You’re an editor, which probably also means you’re a word nerd. If there’s a word you don’t know, others likely don’t know it either. Delete any unfamiliar word unless it’s followed with an explanation. If you must include an unusual word, explain it. Otherwise, replace it with a more common term.

3. Cut Habit Words

All writers have words they use out of habit. Knowing your writers means being aware of their habit words and carving them from their writing. Strong contenders include that, however, regardless, now, currently, and important.

4. Trim the Fat

Even meeting word counts for clients doesn’t give you a license to add a bunch of fluff to your writing. See how many words you can delete before you hit publish. Pretend every word costs $1 and save your money. Concise writing is clear writing. Phrases worth cutting include “in order to” and “in the process of.” Although, transition words are still important. 

5. Write in Time, Date, Place Order

Write everything in time, date, place order. For example, the meeting is at 10 a.m. Saturday on Zoom. If the place is a business, always include the address.

Don’t start sentences with days or dates. When it happened rarely is more important than what happened.

6. Avoid Cliches

There’s no place for cliches in your writing. They’re lazy. And they don’t mean the same thing to everyone. Delete cliches and explain what the writer meant to say instead.

7. Flip Clauses

Don’t start sentences with long clauses that only delay the action. If a clause requires a comma, move it to the end of the sentence.

8. Avoid Semicolons

Semicolons are for complex or compound sentences. Simple sentences make for the best, most active writing. Break complex or compound sentences into two sentences instead.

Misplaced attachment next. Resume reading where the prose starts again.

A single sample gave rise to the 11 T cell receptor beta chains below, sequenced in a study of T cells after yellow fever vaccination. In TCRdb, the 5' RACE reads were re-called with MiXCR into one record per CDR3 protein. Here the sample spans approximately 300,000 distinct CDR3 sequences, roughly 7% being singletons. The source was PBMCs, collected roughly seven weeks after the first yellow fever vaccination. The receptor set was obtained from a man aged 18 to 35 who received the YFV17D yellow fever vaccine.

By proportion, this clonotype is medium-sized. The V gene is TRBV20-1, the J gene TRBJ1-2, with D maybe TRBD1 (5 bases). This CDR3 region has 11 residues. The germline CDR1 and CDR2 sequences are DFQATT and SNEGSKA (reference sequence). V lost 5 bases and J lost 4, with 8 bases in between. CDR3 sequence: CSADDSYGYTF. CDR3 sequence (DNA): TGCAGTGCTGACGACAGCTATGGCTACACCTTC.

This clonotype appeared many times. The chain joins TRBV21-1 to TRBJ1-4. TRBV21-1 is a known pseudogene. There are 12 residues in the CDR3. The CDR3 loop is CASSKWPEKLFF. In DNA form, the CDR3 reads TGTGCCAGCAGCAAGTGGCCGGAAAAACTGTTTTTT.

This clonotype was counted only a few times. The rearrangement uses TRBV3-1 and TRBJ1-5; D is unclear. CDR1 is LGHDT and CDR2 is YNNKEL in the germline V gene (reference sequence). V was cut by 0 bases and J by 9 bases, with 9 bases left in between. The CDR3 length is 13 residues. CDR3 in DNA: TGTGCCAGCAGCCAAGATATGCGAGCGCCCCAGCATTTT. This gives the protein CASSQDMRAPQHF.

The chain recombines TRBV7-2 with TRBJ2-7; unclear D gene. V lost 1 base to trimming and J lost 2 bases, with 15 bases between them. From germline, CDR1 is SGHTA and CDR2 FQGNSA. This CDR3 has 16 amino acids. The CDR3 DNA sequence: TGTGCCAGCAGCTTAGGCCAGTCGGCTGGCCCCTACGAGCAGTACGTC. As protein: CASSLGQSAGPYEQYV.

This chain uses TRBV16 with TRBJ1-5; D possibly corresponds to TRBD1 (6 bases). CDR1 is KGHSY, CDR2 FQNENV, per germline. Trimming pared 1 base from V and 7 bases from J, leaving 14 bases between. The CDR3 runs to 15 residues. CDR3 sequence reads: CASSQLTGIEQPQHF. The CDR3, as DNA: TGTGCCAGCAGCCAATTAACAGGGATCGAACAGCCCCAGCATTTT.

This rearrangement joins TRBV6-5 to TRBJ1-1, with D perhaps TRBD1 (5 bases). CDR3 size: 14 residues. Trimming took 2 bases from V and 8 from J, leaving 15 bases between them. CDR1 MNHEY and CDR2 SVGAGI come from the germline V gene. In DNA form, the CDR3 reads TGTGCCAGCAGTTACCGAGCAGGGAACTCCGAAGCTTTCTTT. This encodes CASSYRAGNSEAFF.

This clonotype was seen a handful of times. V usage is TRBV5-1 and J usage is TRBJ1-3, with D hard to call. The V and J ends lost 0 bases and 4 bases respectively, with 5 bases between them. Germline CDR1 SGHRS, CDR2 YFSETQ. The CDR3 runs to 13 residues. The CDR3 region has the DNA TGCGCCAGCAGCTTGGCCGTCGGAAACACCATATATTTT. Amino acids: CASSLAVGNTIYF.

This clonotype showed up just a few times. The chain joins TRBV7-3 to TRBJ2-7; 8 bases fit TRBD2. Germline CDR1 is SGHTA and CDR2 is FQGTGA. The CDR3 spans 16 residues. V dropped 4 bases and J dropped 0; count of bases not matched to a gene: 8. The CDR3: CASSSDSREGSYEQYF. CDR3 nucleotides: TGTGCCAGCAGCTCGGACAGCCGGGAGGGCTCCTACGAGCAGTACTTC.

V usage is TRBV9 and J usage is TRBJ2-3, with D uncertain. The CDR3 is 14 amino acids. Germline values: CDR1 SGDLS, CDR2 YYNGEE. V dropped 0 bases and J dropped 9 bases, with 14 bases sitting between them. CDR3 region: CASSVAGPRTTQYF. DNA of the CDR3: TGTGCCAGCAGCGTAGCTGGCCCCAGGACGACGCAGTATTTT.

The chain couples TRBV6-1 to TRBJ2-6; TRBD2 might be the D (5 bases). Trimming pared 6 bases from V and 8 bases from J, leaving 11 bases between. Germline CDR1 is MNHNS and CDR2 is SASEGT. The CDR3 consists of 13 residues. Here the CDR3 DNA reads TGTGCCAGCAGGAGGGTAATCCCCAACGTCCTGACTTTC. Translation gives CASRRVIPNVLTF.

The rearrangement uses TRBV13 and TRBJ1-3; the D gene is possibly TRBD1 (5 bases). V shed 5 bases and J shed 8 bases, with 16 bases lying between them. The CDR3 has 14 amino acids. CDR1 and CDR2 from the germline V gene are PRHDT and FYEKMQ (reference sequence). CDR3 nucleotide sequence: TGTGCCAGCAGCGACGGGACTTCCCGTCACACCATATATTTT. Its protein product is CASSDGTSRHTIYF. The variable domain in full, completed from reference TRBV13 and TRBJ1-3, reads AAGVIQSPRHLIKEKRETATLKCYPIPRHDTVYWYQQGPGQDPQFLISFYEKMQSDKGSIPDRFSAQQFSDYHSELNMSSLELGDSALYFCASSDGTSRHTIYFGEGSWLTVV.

9. Edit for Active Voice

Active voice makes writing stronger. The best way to write in an active voice is to use subject-verb-object sentence construction. Think: Who did what? If you answer that question in that order, you can make any sentence active.

10. Delete Adverbs

Adverbs are words writers use when they can’t think of strong verbs. Comb sentences for adverbs like “very,” “totally,” or “extremely.” Edit them out and use a strong verb in that place. 

11. Save Commas

Don’t throw around commas like they don’t matter. Instead, pretend you only have so many commas to use for the rest of your life. If you run out of commas, you’ll have a life of run-on sentences. If in doubt, edit it out.

12. Use Contractions

Contractions are less formal and help readers feel like they’re talking to you. Instead of “I will go to the play if she is there,” edit the sentence to read,” I’ll go to the play if she’s there.” It’s shorter and seems more relatable. 

13. Read It Out Loud

Editors’ eyes get tired. So do their brains. The best thing to do when you’ve made a lot of revisions to a piece, or you’re just getting tired for the day is to make that last read verbal. Reading an article out loud can help you make sure it’s clear and correct.

Let Content Journey Help

There are a ton of little ways to improve writing beyond these essential editing tips. The most important thing is that the piece is the best it can be when it reaches the audience. Don’t want to be a writer or editor? We get it! Not everyone does. Whether you want someone else to write for you or edit what you’ve written, Content Journey is here to help. Book a call! We’d love the opportunity to help you along your content journey.

Similar Posts